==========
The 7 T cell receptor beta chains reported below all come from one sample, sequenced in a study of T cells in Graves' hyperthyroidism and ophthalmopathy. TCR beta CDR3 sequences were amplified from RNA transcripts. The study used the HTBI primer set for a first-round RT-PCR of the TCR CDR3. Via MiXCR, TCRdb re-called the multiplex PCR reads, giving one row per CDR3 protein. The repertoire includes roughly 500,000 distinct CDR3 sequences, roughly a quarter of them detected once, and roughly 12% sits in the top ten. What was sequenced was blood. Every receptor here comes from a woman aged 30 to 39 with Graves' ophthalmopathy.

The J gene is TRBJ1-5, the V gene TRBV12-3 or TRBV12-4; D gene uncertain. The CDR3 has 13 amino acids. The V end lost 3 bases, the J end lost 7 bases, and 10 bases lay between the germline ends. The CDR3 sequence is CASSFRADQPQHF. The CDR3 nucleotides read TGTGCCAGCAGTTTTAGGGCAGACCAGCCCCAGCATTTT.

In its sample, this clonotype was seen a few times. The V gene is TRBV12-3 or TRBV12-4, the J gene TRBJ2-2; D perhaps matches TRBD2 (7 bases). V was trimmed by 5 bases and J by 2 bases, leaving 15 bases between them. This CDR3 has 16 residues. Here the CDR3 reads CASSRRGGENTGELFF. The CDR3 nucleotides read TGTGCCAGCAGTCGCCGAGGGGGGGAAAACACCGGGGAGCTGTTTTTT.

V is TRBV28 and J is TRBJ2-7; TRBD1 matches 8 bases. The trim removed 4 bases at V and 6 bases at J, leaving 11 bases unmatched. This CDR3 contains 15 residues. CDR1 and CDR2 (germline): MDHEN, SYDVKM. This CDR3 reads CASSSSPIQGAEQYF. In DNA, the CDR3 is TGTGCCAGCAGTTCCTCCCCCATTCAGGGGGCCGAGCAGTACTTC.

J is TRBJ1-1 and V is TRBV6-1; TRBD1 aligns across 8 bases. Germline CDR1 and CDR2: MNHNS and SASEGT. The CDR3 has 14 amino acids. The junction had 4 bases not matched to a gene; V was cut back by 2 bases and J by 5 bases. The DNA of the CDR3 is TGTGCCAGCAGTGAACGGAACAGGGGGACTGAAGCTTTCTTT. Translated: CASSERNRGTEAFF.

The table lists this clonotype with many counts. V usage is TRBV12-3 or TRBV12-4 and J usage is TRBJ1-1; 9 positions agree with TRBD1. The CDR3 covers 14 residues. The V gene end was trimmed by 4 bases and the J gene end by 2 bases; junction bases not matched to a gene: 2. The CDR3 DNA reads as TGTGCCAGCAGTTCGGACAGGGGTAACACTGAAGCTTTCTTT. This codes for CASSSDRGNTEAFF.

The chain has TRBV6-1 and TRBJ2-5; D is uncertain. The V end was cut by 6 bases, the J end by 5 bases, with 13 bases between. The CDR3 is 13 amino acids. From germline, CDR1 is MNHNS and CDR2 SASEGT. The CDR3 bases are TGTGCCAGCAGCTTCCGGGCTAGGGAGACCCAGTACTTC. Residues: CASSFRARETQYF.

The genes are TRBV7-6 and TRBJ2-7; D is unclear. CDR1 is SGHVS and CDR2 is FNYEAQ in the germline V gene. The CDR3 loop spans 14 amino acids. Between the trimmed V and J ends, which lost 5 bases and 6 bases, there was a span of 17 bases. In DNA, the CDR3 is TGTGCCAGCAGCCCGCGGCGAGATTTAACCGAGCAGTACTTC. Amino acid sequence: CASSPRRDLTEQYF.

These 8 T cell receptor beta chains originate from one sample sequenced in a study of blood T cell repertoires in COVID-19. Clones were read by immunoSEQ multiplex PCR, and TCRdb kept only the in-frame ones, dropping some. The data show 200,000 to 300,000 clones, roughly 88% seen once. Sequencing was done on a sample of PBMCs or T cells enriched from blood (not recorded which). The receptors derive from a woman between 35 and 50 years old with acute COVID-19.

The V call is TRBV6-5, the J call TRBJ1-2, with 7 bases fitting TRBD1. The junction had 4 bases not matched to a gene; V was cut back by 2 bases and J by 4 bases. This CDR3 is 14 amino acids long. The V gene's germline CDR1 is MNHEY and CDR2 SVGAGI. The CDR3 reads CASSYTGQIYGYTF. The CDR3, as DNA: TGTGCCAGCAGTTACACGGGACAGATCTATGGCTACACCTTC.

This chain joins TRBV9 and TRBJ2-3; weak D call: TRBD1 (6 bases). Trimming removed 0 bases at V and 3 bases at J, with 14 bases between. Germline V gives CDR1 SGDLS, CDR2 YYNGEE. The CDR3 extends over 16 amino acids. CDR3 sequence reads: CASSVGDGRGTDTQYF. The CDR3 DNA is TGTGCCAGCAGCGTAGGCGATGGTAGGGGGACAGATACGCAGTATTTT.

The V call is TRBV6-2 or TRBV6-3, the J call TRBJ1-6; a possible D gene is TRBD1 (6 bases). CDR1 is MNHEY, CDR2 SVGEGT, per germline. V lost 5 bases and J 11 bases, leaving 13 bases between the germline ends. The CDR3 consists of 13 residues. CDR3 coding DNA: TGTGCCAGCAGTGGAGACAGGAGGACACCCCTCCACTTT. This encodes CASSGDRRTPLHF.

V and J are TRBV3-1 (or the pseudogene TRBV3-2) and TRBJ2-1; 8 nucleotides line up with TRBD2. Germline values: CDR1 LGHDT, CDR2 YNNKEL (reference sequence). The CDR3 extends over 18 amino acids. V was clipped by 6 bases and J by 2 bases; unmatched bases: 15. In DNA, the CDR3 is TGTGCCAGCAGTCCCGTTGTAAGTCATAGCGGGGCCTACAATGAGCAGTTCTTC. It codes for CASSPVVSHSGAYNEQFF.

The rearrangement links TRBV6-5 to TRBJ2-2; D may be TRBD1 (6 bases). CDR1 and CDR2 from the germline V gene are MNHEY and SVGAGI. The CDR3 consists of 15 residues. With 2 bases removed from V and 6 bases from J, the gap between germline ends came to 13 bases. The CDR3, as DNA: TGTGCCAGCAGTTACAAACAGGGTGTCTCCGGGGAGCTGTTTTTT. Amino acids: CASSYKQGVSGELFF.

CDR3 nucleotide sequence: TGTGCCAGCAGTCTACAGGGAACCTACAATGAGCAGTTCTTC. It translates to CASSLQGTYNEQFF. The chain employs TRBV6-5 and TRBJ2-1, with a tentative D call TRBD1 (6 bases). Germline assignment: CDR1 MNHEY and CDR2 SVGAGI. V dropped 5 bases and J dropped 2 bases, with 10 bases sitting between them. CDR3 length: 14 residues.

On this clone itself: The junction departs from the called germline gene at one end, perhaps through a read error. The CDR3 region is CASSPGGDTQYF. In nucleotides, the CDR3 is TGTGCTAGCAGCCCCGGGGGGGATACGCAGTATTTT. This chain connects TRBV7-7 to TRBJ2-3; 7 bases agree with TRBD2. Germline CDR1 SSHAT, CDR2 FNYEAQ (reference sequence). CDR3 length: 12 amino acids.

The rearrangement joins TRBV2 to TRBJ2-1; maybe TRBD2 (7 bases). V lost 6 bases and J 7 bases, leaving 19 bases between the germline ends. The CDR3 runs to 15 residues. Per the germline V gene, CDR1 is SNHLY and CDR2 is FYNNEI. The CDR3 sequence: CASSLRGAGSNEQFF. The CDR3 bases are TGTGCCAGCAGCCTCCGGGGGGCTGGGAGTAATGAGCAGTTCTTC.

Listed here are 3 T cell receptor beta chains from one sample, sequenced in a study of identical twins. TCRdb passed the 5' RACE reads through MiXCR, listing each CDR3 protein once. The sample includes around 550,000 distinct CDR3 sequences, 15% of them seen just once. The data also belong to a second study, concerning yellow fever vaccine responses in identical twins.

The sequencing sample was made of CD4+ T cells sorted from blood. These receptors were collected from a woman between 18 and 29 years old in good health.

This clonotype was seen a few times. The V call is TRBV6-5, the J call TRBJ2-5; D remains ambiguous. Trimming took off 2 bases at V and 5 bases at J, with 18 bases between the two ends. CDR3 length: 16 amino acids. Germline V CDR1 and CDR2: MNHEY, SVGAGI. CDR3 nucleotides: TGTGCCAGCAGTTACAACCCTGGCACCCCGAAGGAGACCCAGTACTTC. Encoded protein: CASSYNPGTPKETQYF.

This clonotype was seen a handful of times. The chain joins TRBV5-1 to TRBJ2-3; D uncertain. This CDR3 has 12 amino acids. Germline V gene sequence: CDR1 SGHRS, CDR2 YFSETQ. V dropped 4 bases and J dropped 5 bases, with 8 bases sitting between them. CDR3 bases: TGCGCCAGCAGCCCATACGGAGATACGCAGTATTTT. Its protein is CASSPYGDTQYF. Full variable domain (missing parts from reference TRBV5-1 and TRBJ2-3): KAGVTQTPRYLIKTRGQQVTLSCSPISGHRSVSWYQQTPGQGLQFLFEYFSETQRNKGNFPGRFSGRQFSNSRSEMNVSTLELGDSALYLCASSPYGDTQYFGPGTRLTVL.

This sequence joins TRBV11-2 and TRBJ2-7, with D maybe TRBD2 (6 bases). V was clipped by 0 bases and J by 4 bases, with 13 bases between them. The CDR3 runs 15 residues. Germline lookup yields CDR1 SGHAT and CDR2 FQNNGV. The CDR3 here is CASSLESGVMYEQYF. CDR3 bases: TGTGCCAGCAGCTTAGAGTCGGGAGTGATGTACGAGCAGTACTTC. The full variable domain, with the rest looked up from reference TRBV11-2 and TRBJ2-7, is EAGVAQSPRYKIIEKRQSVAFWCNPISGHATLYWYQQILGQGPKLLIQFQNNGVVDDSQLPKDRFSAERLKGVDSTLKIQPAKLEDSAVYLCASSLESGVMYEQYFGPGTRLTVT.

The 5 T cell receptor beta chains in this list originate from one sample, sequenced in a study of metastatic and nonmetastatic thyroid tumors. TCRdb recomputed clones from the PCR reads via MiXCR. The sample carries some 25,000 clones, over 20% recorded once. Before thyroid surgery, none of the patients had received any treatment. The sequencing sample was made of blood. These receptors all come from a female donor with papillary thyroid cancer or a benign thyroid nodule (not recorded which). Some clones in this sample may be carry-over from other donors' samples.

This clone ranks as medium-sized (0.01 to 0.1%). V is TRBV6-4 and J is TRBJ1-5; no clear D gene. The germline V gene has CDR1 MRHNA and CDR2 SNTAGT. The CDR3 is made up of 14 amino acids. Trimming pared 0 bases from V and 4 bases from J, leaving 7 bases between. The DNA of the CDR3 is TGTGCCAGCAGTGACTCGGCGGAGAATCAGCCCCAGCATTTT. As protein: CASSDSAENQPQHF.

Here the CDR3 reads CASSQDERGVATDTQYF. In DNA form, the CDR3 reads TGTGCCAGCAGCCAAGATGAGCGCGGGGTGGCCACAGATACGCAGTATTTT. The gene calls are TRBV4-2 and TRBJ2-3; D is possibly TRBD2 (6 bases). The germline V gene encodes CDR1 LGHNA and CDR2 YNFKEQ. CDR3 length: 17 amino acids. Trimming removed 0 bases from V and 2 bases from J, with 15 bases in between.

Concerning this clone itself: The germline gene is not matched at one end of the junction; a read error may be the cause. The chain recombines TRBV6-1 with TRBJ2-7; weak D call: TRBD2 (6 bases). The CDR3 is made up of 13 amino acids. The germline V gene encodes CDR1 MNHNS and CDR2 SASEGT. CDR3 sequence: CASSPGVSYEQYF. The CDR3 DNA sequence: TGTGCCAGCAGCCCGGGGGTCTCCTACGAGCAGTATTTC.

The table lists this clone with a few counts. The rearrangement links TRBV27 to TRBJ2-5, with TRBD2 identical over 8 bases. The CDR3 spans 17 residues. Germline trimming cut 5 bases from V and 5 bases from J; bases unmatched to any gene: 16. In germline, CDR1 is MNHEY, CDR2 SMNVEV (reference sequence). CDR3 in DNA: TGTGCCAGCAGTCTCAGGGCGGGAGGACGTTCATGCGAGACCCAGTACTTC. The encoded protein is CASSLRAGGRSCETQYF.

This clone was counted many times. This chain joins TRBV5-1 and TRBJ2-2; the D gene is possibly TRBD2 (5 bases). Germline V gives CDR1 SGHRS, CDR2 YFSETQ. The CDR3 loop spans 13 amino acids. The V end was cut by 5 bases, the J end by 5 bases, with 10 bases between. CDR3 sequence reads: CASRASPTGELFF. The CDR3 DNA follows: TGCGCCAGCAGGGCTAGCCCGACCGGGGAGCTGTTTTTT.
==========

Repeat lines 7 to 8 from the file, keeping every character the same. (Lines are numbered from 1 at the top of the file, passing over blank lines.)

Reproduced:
The chain has TRBV6-1 and TRBJ2-5; D is uncertain. The V end was cut by 6 bases, the J end by 5 bases, with 13 bases between. The CDR3 is 13 amino acids. From germline, CDR1 is MNHNS and CDR2 SASEGT. The CDR3 bases are TGTGCCAGCAGCTTCCGGGCTAGGGAGACCCAGTACTTC. Residues: CASSFRARETQYF.

The genes are TRBV7-6 and TRBJ2-7; D is unclear. CDR1 is SGHVS and CDR2 is FNYEAQ in the germline V gene. The CDR3 loop spans 14 amino acids. Between the trimmed V and J ends, which lost 5 bases and 6 bases, there was a span of 17 bases. In DNA, the CDR3 is TGTGCCAGCAGCCCGCGGCGAGATTTAACCGAGCAGTACTTC. Amino acid sequence: CASSPRRDLTEQYF.